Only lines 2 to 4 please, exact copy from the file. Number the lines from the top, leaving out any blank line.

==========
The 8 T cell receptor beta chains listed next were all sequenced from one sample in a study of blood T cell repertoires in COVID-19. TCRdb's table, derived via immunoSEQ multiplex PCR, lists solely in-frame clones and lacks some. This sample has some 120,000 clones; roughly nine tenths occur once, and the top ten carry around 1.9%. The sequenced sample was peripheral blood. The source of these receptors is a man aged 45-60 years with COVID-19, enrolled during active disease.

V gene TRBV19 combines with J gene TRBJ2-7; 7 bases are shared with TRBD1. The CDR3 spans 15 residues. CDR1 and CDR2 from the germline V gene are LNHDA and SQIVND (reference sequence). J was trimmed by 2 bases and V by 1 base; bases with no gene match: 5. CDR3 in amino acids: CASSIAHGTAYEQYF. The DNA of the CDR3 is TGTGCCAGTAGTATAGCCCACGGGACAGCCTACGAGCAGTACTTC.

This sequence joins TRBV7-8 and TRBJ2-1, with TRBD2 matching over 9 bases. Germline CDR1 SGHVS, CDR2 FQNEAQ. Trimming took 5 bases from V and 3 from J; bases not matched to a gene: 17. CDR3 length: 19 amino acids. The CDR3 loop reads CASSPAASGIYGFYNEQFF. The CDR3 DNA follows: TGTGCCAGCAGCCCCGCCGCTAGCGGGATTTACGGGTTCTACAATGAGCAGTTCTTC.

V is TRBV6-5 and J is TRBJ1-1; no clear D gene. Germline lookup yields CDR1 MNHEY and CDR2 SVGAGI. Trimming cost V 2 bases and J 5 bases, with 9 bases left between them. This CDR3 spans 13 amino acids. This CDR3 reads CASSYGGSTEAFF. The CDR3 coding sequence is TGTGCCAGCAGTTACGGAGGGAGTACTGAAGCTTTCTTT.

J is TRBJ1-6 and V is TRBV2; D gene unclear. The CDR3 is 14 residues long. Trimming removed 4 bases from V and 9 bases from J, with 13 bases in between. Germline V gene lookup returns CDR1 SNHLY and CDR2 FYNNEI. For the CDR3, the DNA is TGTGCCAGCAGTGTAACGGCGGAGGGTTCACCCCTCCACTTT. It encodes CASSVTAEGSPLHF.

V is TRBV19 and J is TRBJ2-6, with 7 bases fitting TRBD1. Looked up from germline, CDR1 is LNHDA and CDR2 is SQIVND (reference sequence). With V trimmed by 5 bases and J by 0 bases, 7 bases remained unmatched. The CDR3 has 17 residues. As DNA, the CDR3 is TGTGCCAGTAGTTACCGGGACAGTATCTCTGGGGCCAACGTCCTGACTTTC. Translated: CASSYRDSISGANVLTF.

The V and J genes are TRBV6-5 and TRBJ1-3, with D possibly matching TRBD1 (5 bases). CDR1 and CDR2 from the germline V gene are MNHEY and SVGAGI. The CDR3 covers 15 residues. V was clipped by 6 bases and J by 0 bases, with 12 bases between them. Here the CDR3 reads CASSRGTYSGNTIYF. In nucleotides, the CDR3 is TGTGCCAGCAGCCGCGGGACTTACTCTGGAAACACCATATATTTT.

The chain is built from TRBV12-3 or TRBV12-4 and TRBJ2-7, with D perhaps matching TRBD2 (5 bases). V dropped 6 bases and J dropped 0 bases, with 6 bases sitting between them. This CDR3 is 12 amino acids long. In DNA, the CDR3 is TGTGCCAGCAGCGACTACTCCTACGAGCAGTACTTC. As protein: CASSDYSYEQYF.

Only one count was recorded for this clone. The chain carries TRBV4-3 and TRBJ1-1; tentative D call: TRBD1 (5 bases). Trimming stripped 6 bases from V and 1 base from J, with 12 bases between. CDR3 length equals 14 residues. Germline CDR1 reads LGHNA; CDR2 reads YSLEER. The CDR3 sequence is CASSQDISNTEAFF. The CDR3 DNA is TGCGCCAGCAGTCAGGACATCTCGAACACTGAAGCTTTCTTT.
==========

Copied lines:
V gene TRBV19 combines with J gene TRBJ2-7; 7 bases are shared with TRBD1. The CDR3 spans 15 residues. CDR1 and CDR2 from the germline V gene are LNHDA and SQIVND (reference sequence). J was trimmed by 2 bases and V by 1 base; bases with no gene match: 5. CDR3 in amino acids: CASSIAHGTAYEQYF. The DNA of the CDR3 is TGTGCCAGTAGTATAGCCCACGGGACAGCCTACGAGCAGTACTTC.

This sequence joins TRBV7-8 and TRBJ2-1, with TRBD2 matching over 9 bases. Germline CDR1 SGHVS, CDR2 FQNEAQ. Trimming took 5 bases from V and 3 from J; bases not matched to a gene: 17. CDR3 length: 19 amino acids. The CDR3 loop reads CASSPAASGIYGFYNEQFF. The CDR3 DNA follows: TGTGCCAGCAGCCCCGCCGCTAGCGGGATTTACGGGTTCTACAATGAGCAGTTCTTC.

V is TRBV6-5 and J is TRBJ1-1; no clear D gene. Germline lookup yields CDR1 MNHEY and CDR2 SVGAGI. Trimming cost V 2 bases and J 5 bases, with 9 bases left between them. This CDR3 spans 13 amino acids. This CDR3 reads CASSYGGSTEAFF. The CDR3 coding sequence is TGTGCCAGCAGTTACGGAGGGAGTACTGAAGCTTTCTTT.